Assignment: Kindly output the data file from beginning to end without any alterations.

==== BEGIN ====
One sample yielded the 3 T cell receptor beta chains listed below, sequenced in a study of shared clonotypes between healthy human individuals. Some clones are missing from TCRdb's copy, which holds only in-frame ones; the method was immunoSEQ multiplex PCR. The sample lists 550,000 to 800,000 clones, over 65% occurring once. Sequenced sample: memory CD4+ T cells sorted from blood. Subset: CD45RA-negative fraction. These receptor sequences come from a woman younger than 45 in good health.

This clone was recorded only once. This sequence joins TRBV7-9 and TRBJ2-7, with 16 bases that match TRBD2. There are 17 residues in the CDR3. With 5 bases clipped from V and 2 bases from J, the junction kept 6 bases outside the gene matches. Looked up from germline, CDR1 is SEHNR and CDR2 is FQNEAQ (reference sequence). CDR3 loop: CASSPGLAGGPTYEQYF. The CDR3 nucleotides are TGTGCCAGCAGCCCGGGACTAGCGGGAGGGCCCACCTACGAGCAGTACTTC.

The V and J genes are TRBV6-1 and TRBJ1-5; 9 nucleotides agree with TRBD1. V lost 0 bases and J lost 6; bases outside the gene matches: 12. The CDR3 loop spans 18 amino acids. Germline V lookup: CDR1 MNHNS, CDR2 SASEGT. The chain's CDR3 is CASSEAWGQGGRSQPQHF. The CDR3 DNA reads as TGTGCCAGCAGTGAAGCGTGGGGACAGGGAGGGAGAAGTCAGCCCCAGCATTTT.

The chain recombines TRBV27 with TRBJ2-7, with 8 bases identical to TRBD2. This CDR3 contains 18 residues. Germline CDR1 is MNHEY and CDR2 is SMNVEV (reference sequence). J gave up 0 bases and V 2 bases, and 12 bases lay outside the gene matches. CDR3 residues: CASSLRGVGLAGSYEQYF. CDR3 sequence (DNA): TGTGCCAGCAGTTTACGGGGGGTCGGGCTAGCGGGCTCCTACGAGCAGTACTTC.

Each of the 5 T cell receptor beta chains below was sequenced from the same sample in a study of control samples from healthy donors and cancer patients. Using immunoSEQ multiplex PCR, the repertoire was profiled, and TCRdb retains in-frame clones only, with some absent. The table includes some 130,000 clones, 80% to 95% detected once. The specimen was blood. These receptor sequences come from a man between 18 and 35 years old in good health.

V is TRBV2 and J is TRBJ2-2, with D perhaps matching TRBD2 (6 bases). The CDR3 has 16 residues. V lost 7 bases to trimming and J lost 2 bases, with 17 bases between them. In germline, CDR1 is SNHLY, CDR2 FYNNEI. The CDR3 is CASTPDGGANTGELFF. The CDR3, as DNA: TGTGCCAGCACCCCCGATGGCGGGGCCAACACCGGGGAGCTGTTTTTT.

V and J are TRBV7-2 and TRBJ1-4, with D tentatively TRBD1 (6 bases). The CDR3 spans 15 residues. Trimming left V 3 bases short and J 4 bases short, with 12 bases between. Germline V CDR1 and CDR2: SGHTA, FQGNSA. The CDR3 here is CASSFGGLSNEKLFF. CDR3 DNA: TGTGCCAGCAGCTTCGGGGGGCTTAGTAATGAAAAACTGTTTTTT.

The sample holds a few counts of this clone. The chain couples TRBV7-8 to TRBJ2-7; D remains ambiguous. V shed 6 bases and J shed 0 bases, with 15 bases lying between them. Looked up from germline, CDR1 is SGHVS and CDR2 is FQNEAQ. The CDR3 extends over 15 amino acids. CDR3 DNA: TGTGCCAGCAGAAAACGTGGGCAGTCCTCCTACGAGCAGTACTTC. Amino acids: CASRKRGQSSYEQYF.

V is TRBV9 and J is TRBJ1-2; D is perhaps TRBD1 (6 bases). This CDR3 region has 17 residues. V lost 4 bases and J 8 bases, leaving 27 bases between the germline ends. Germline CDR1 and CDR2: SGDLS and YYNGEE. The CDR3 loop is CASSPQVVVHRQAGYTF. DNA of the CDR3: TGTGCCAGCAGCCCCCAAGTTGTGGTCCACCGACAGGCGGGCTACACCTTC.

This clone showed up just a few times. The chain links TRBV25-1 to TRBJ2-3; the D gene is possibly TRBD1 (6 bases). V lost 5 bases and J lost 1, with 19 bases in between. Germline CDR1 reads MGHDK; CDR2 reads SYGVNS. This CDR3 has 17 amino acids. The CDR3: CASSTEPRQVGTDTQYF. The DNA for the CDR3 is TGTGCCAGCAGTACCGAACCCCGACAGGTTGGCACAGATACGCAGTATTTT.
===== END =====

One sample yielded the 3 T cell receptor beta chains listed below, sequenced in a study of shared clonotypes between healthy human individuals. Some clones are missing from TCRdb's copy, which holds only in-frame ones; the method was immunoSEQ multiplex PCR. The sample lists 550,000 to 800,000 clones, over 65% occurring once. Sequenced sample: memory CD4+ T cells sorted from blood. Subset: CD45RA-negative fraction. These receptor sequences come from a woman younger than 45 in good health.

This clone was recorded only once. This sequence joins TRBV7-9 and TRBJ2-7, with 16 bases that match TRBD2. There are 17 residues in the CDR3. With 5 bases clipped from V and 2 bases from J, the junction kept 6 bases outside the gene matches. Looked up from germline, CDR1 is SEHNR and CDR2 is FQNEAQ (reference sequence). CDR3 loop: CASSPGLAGGPTYEQYF. The CDR3 nucleotides are TGTGCCAGCAGCCCGGGACTAGCGGGAGGGCCCACCTACGAGCAGTACTTC.

The V and J genes are TRBV6-1 and TRBJ1-5; 9 nucleotides agree with TRBD1. V lost 0 bases and J lost 6; bases outside the gene matches: 12. The CDR3 loop spans 18 amino acids. Germline V lookup: CDR1 MNHNS, CDR2 SASEGT. The chain's CDR3 is CASSEAWGQGGRSQPQHF. The CDR3 DNA reads as TGTGCCAGCAGTGAAGCGTGGGGACAGGGAGGGAGAAGTCAGCCCCAGCATTTT.

The chain recombines TRBV27 with TRBJ2-7, with 8 bases identical to TRBD2. This CDR3 contains 18 residues. Germline CDR1 is MNHEY and CDR2 is SMNVEV (reference sequence). J gave up 0 bases and V 2 bases, and 12 bases lay outside the gene matches. CDR3 residues: CASSLRGVGLAGSYEQYF. CDR3 sequence (DNA): TGTGCCAGCAGTTTACGGGGGGTCGGGCTAGCGGGCTCCTACGAGCAGTACTTC.

Each of the 5 T cell receptor beta chains below was sequenced from the same sample in a study of control samples from healthy donors and cancer patients. Using immunoSEQ multiplex PCR, the repertoire was profiled, and TCRdb retains in-frame clones only, with some absent. The table includes some 130,000 clones, 80% to 95% detected once. The specimen was blood. These receptor sequences come from a man between 18 and 35 years old in good health.

V is TRBV2 and J is TRBJ2-2, with D perhaps matching TRBD2 (6 bases). The CDR3 has 16 residues. V lost 7 bases to trimming and J lost 2 bases, with 17 bases between them. In germline, CDR1 is SNHLY, CDR2 FYNNEI. The CDR3 is CASTPDGGANTGELFF. The CDR3, as DNA: TGTGCCAGCACCCCCGATGGCGGGGCCAACACCGGGGAGCTGTTTTTT.

V and J are TRBV7-2 and TRBJ1-4, with D tentatively TRBD1 (6 bases). The CDR3 spans 15 residues. Trimming left V 3 bases short and J 4 bases short, with 12 bases between. Germline V CDR1 and CDR2: SGHTA, FQGNSA. The CDR3 here is CASSFGGLSNEKLFF. CDR3 DNA: TGTGCCAGCAGCTTCGGGGGGCTTAGTAATGAAAAACTGTTTTTT.

The sample holds a few counts of this clone. The chain couples TRBV7-8 to TRBJ2-7; D remains ambiguous. V shed 6 bases and J shed 0 bases, with 15 bases lying between them. Looked up from germline, CDR1 is SGHVS and CDR2 is FQNEAQ. The CDR3 extends over 15 amino acids. CDR3 DNA: TGTGCCAGCAGAAAACGTGGGCAGTCCTCCTACGAGCAGTACTTC. Amino acids: CASRKRGQSSYEQYF.

V is TRBV9 and J is TRBJ1-2; D is perhaps TRBD1 (6 bases). This CDR3 region has 17 residues. V lost 4 bases and J 8 bases, leaving 27 bases between the germline ends. Germline CDR1 and CDR2: SGDLS and YYNGEE. The CDR3 loop is CASSPQVVVHRQAGYTF. DNA of the CDR3: TGTGCCAGCAGCCCCCAAGTTGTGGTCCACCGACAGGCGGGCTACACCTTC.

This clone showed up just a few times. The chain links TRBV25-1 to TRBJ2-3; the D gene is possibly TRBD1 (6 bases). V lost 5 bases and J lost 1, with 19 bases in between. Germline CDR1 reads MGHDK; CDR2 reads SYGVNS. This CDR3 has 17 amino acids. The CDR3: CASSTEPRQVGTDTQYF. The DNA for the CDR3 is TGTGCCAGCAGTACCGAACCCCGACAGGTTGGCACAGATACGCAGTATTTT.